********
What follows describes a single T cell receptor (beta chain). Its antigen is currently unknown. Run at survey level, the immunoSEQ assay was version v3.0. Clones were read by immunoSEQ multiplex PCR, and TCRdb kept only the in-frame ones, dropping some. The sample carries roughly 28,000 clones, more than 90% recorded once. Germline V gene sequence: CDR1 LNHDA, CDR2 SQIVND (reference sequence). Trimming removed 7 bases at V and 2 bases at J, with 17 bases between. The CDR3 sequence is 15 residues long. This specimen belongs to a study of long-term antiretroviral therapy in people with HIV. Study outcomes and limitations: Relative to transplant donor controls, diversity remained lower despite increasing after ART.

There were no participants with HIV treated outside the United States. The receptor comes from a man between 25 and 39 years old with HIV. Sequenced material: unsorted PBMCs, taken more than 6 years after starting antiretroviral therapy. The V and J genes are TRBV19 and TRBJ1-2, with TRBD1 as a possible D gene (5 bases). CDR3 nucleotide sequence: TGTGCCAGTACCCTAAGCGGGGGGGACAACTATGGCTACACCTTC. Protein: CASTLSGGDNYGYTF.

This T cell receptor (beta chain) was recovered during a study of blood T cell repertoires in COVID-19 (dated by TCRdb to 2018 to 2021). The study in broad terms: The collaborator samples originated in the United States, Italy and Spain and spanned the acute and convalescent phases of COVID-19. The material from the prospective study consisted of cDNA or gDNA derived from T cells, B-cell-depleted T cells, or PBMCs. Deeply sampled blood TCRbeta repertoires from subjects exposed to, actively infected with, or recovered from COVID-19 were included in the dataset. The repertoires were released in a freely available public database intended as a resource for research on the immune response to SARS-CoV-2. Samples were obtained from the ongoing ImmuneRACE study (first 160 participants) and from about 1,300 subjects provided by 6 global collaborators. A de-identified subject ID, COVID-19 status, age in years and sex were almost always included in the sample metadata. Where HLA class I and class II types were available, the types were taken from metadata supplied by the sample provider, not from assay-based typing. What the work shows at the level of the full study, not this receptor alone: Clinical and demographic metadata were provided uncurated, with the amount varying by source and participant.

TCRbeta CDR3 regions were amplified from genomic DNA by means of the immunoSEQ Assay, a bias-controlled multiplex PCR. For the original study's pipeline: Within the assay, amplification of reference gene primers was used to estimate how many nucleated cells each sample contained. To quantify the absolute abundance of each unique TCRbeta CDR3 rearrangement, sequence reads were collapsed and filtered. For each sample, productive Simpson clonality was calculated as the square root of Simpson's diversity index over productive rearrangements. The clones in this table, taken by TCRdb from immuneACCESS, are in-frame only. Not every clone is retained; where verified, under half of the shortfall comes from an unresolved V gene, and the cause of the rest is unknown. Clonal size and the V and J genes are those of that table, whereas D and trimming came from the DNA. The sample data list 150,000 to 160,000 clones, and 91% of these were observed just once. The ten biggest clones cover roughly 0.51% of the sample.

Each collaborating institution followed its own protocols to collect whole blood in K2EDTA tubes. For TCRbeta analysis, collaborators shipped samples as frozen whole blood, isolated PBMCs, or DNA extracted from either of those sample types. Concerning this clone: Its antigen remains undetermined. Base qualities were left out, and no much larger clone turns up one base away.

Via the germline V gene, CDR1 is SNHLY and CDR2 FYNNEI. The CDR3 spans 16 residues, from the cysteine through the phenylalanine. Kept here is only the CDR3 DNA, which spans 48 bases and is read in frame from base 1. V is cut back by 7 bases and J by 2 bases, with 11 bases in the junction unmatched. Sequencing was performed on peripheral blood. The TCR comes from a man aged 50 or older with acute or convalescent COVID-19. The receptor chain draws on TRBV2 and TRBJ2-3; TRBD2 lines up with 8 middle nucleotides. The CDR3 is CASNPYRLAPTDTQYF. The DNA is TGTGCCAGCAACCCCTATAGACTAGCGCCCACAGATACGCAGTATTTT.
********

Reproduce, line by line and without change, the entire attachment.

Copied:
What follows describes a single T cell receptor (beta chain). Its antigen is currently unknown. Run at survey level, the immunoSEQ assay was version v3.0. Clones were read by immunoSEQ multiplex PCR, and TCRdb kept only the in-frame ones, dropping some. The sample carries roughly 28,000 clones, more than 90% recorded once. Germline V gene sequence: CDR1 LNHDA, CDR2 SQIVND (reference sequence). Trimming removed 7 bases at V and 2 bases at J, with 17 bases between. The CDR3 sequence is 15 residues long. This specimen belongs to a study of long-term antiretroviral therapy in people with HIV. Study outcomes and limitations: Relative to transplant donor controls, diversity remained lower despite increasing after ART.

There were no participants with HIV treated outside the United States. The receptor comes from a man between 25 and 39 years old with HIV. Sequenced material: unsorted PBMCs, taken more than 6 years after starting antiretroviral therapy. The V and J genes are TRBV19 and TRBJ1-2, with TRBD1 as a possible D gene (5 bases). CDR3 nucleotide sequence: TGTGCCAGTACCCTAAGCGGGGGGGACAACTATGGCTACACCTTC. Protein: CASTLSGGDNYGYTF.

This T cell receptor (beta chain) was recovered during a study of blood T cell repertoires in COVID-19 (dated by TCRdb to 2018 to 2021). The study in broad terms: The collaborator samples originated in the United States, Italy and Spain and spanned the acute and convalescent phases of COVID-19. The material from the prospective study consisted of cDNA or gDNA derived from T cells, B-cell-depleted T cells, or PBMCs. Deeply sampled blood TCRbeta repertoires from subjects exposed to, actively infected with, or recovered from COVID-19 were included in the dataset. The repertoires were released in a freely available public database intended as a resource for research on the immune response to SARS-CoV-2. Samples were obtained from the ongoing ImmuneRACE study (first 160 participants) and from about 1,300 subjects provided by 6 global collaborators. A de-identified subject ID, COVID-19 status, age in years and sex were almost always included in the sample metadata. Where HLA class I and class II types were available, the types were taken from metadata supplied by the sample provider, not from assay-based typing. What the work shows at the level of the full study, not this receptor alone: Clinical and demographic metadata were provided uncurated, with the amount varying by source and participant.

TCRbeta CDR3 regions were amplified from genomic DNA by means of the immunoSEQ Assay, a bias-controlled multiplex PCR. For the original study's pipeline: Within the assay, amplification of reference gene primers was used to estimate how many nucleated cells each sample contained. To quantify the absolute abundance of each unique TCRbeta CDR3 rearrangement, sequence reads were collapsed and filtered. For each sample, productive Simpson clonality was calculated as the square root of Simpson's diversity index over productive rearrangements. The clones in this table, taken by TCRdb from immuneACCESS, are in-frame only. Not every clone is retained; where verified, under half of the shortfall comes from an unresolved V gene, and the cause of the rest is unknown. Clonal size and the V and J genes are those of that table, whereas D and trimming came from the DNA. The sample data list 150,000 to 160,000 clones, and 91% of these were observed just once. The ten biggest clones cover roughly 0.51% of the sample.

Each collaborating institution followed its own protocols to collect whole blood in K2EDTA tubes. For TCRbeta analysis, collaborators shipped samples as frozen whole blood, isolated PBMCs, or DNA extracted from either of those sample types. Concerning this clone: Its antigen remains undetermined. Base qualities were left out, and no much larger clone turns up one base away.

Via the germline V gene, CDR1 is SNHLY and CDR2 FYNNEI. The CDR3 spans 16 residues, from the cysteine through the phenylalanine. Kept here is only the CDR3 DNA, which spans 48 bases and is read in frame from base 1. V is cut back by 7 bases and J by 2 bases, with 11 bases in the junction unmatched. Sequencing was performed on peripheral blood. The TCR comes from a man aged 50 or older with acute or convalescent COVID-19. The receptor chain draws on TRBV2 and TRBJ2-3; TRBD2 lines up with 8 middle nucleotides. The CDR3 is CASNPYRLAPTDTQYF. The DNA is TGTGCCAGCAACCCCTATAGACTAGCGCCCACAGATACGCAGTATTTT.